The Gallery of the University of Stellenbosch’s experimental jazz evening drew in a larger crowd than expected, with roughly 70 artists, students and Stellenbosch residents gathering to enjoy the music of Vuma Levin.
The event was hosted by the gallery to gauge the public’s interest in the space as a possible pop-up music venue.
Valeria Geselev, curator of the gallery says she was optimistic for a crowd of 25, and is “very grateful” for the success of the evening. “This proves there is space for this kind of initiative in Stellenbosch,” added Geselev.
The gallery hopes to establish a crossover initiative between jazz events in Stellenbosch and similar initiatives, such as Jazz in The Native Yards, in Gugulethu.
Koko Kalashe, a director of Jazz In the Native Yards, expressed enthusiasm at the power of jazz to bring two worlds together. “Distances are extreme between Gugulethu and Stellenbosch, and jazz allows the meeting of people from different backgrounds. Jazz is all about ‘social cohesion’,” said Kalashe.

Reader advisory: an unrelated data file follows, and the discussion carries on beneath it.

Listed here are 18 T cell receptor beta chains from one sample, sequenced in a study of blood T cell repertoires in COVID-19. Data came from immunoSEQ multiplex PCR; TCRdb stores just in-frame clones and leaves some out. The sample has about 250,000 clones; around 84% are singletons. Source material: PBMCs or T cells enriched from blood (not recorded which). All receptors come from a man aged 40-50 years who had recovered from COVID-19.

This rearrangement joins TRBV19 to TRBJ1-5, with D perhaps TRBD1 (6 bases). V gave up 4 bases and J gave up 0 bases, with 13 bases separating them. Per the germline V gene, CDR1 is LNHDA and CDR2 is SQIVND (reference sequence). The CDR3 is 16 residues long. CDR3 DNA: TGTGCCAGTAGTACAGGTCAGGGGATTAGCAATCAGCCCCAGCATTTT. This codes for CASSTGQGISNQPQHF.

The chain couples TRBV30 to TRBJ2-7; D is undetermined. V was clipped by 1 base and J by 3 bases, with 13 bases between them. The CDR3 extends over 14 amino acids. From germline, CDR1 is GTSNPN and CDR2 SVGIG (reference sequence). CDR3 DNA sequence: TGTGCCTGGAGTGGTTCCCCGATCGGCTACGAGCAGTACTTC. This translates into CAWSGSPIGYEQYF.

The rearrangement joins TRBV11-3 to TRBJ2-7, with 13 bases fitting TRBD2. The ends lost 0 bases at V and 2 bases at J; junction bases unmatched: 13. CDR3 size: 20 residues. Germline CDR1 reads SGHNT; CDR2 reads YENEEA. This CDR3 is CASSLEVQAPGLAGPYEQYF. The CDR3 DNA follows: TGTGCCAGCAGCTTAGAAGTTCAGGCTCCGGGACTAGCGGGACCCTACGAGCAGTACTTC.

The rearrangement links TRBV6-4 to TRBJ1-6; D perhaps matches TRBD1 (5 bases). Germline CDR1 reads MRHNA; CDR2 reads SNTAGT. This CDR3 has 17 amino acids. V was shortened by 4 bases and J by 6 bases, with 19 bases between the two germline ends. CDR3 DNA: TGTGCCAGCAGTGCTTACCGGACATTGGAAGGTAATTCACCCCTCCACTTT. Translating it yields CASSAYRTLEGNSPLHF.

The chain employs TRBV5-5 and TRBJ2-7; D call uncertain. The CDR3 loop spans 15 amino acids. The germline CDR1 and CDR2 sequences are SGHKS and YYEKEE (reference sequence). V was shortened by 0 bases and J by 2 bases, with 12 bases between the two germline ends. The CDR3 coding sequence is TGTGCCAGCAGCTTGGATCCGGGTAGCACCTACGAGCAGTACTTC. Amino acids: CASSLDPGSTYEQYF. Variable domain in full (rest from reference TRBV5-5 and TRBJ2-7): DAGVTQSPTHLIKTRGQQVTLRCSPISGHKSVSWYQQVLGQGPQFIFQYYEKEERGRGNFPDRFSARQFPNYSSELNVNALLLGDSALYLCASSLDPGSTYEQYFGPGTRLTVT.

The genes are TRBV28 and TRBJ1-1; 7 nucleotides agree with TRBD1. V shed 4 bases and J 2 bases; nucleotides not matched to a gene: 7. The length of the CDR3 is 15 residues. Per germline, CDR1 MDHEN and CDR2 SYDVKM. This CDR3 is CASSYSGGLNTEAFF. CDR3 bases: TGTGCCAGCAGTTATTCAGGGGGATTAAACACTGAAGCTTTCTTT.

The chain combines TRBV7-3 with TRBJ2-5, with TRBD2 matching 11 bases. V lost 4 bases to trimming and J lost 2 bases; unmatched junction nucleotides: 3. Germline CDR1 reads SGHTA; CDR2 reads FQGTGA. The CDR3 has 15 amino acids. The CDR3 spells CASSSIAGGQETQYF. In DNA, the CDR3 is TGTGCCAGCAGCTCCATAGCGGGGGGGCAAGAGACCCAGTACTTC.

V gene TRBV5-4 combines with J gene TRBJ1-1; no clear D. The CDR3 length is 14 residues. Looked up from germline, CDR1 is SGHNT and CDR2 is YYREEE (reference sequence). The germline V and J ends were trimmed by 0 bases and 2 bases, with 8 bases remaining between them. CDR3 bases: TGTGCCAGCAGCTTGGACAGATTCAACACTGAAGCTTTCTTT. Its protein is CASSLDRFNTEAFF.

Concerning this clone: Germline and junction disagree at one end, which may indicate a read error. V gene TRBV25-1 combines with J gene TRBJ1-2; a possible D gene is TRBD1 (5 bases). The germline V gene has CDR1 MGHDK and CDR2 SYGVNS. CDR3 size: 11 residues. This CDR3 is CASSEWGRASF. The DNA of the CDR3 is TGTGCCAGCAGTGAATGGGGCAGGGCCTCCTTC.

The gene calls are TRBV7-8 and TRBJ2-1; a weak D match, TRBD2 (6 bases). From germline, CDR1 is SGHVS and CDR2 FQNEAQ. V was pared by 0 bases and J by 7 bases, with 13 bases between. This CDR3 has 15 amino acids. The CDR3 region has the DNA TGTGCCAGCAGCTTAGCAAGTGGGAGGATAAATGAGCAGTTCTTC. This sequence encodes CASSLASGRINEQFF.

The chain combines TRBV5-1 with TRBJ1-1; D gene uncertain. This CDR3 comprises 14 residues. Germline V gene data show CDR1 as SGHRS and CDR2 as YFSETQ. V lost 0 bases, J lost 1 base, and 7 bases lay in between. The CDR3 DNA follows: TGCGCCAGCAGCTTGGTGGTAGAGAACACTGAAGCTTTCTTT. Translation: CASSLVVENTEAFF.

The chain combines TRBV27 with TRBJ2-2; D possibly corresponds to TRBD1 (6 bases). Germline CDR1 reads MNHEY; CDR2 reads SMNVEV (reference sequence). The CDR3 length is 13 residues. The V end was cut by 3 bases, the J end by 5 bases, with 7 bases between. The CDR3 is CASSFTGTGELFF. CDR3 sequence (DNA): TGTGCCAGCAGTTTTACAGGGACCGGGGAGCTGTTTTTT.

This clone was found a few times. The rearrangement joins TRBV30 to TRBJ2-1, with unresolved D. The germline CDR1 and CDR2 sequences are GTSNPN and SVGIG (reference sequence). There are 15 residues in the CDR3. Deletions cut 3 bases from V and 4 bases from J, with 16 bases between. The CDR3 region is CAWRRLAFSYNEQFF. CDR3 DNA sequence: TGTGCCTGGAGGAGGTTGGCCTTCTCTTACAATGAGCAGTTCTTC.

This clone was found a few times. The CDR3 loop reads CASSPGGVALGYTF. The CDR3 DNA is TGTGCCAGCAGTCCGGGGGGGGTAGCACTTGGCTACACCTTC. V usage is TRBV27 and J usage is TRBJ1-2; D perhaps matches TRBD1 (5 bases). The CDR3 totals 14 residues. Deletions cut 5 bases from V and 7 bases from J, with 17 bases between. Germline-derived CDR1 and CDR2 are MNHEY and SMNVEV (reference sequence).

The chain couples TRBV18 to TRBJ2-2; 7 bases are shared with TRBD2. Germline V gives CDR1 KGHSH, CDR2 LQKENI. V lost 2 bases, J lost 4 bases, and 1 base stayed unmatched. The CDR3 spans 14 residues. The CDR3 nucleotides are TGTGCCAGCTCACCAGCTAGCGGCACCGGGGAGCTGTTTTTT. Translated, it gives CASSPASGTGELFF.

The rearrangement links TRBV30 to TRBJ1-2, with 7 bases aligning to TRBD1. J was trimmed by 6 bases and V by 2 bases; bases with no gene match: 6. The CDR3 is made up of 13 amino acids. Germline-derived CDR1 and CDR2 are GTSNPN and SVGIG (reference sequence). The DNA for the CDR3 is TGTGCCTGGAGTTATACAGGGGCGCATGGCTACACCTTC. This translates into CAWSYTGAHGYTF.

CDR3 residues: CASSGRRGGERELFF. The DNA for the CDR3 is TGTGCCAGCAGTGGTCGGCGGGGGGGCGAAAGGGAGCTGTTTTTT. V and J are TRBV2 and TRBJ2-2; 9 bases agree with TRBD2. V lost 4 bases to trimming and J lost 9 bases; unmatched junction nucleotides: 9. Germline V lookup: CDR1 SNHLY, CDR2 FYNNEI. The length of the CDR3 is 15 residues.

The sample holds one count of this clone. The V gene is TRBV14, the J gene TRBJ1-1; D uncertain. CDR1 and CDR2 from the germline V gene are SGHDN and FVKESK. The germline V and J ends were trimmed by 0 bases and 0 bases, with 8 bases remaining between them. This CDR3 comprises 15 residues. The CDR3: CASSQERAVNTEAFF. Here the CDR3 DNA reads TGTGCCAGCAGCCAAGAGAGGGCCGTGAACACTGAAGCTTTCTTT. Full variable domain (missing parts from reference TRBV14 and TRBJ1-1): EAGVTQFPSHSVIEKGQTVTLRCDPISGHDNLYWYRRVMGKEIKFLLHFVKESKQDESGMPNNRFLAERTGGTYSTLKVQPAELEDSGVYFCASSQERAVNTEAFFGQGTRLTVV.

When asked about the evening, Kalashe said the gallery serves as a successful venue. This is due to the mixing of informal and spontaneous jazz with the formal and organised artistic displays on the wall.
Vuma Levin, the headlining performer agreed to perform without charge in support of the initiative. Levin is launching his second album and is currently on tour with dates scheduled in Cape Town and Europe. Levin was accompanied by Bernard van Rossum on the saxophone whom he met during the 7 years he spent abroad in the Netherlands.
Von Rossum will join Levin, along with three other jazz musicians, while he tours his album Life and Death on the Other Side of the Dream.
When asked why he chose jazz, Levin admitted he was initially a rock enthusiast, but was drawn to jazz because of its sense of melody, harmony and “the element of improvisation”.
– Tegan Mouton and Holly Charlton